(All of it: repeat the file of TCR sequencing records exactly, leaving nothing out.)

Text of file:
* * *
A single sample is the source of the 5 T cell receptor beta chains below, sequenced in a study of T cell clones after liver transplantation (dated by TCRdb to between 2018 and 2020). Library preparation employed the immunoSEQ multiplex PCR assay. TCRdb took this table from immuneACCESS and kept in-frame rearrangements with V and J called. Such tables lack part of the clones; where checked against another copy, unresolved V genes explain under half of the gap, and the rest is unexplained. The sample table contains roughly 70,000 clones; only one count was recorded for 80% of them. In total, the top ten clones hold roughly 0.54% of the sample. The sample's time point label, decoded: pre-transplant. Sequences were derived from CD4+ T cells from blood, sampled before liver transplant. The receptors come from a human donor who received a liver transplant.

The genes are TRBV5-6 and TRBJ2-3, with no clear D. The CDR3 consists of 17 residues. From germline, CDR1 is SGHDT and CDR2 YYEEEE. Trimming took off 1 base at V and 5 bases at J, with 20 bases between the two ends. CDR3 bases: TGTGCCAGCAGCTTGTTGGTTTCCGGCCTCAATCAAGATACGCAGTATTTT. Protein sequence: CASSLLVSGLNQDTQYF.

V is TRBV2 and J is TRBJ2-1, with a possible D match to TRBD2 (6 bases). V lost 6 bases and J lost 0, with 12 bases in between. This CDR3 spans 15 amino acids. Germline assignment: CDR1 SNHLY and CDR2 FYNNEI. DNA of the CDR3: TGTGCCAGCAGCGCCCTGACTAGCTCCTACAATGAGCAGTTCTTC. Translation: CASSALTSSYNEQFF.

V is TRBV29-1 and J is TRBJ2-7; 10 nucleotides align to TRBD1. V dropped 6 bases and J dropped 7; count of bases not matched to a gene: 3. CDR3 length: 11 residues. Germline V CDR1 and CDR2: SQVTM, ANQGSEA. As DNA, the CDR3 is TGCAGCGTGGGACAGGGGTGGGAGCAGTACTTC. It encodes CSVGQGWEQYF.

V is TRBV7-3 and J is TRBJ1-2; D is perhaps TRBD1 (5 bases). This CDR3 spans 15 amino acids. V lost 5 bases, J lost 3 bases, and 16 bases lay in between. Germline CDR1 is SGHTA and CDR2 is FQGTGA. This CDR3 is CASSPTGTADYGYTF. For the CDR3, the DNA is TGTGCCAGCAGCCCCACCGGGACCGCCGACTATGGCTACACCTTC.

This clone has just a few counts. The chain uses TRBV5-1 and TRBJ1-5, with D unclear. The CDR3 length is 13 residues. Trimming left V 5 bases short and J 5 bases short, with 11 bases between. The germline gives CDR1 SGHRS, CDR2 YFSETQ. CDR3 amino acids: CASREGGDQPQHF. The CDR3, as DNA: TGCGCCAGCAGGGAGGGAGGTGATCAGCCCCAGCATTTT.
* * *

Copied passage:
A single sample is the source of the 5 T cell receptor beta chains below, sequenced in a study of T cell clones after liver transplantation (dated by TCRdb to between 2018 and 2020). Library preparation employed the immunoSEQ multiplex PCR assay. TCRdb took this table from immuneACCESS and kept in-frame rearrangements with V and J called. Such tables lack part of the clones; where checked against another copy, unresolved V genes explain under half of the gap, and the rest is unexplained. The sample table contains roughly 70,000 clones; only one count was recorded for 80% of them. In total, the top ten clones hold roughly 0.54% of the sample. The sample's time point label, decoded: pre-transplant. Sequences were derived from CD4+ T cells from blood, sampled before liver transplant. The receptors come from a human donor who received a liver transplant.

The genes are TRBV5-6 and TRBJ2-3, with no clear D. The CDR3 consists of 17 residues. From germline, CDR1 is SGHDT and CDR2 YYEEEE. Trimming took off 1 base at V and 5 bases at J, with 20 bases between the two ends. CDR3 bases: TGTGCCAGCAGCTTGTTGGTTTCCGGCCTCAATCAAGATACGCAGTATTTT. Protein sequence: CASSLLVSGLNQDTQYF.

V is TRBV2 and J is TRBJ2-1, with a possible D match to TRBD2 (6 bases). V lost 6 bases and J lost 0, with 12 bases in between. This CDR3 spans 15 amino acids. Germline assignment: CDR1 SNHLY and CDR2 FYNNEI. DNA of the CDR3: TGTGCCAGCAGCGCCCTGACTAGCTCCTACAATGAGCAGTTCTTC. Translation: CASSALTSSYNEQFF.

V is TRBV29-1 and J is TRBJ2-7; 10 nucleotides align to TRBD1. V dropped 6 bases and J dropped 7; count of bases not matched to a gene: 3. CDR3 length: 11 residues. Germline V CDR1 and CDR2: SQVTM, ANQGSEA. As DNA, the CDR3 is TGCAGCGTGGGACAGGGGTGGGAGCAGTACTTC. It encodes CSVGQGWEQYF.

V is TRBV7-3 and J is TRBJ1-2; D is perhaps TRBD1 (5 bases). This CDR3 spans 15 amino acids. V lost 5 bases, J lost 3 bases, and 16 bases lay in between. Germline CDR1 is SGHTA and CDR2 is FQGTGA. This CDR3 is CASSPTGTADYGYTF. For the CDR3, the DNA is TGTGCCAGCAGCCCCACCGGGACCGCCGACTATGGCTACACCTTC.

This clone has just a few counts. The chain uses TRBV5-1 and TRBJ1-5, with D unclear. The CDR3 length is 13 residues. Trimming left V 5 bases short and J 5 bases short, with 11 bases between. The germline gives CDR1 SGHRS, CDR2 YFSETQ. CDR3 amino acids: CASREGGDQPQHF. The CDR3, as DNA: TGCGCCAGCAGGGAGGGAGGTGATCAGCCCCAGCATTTT.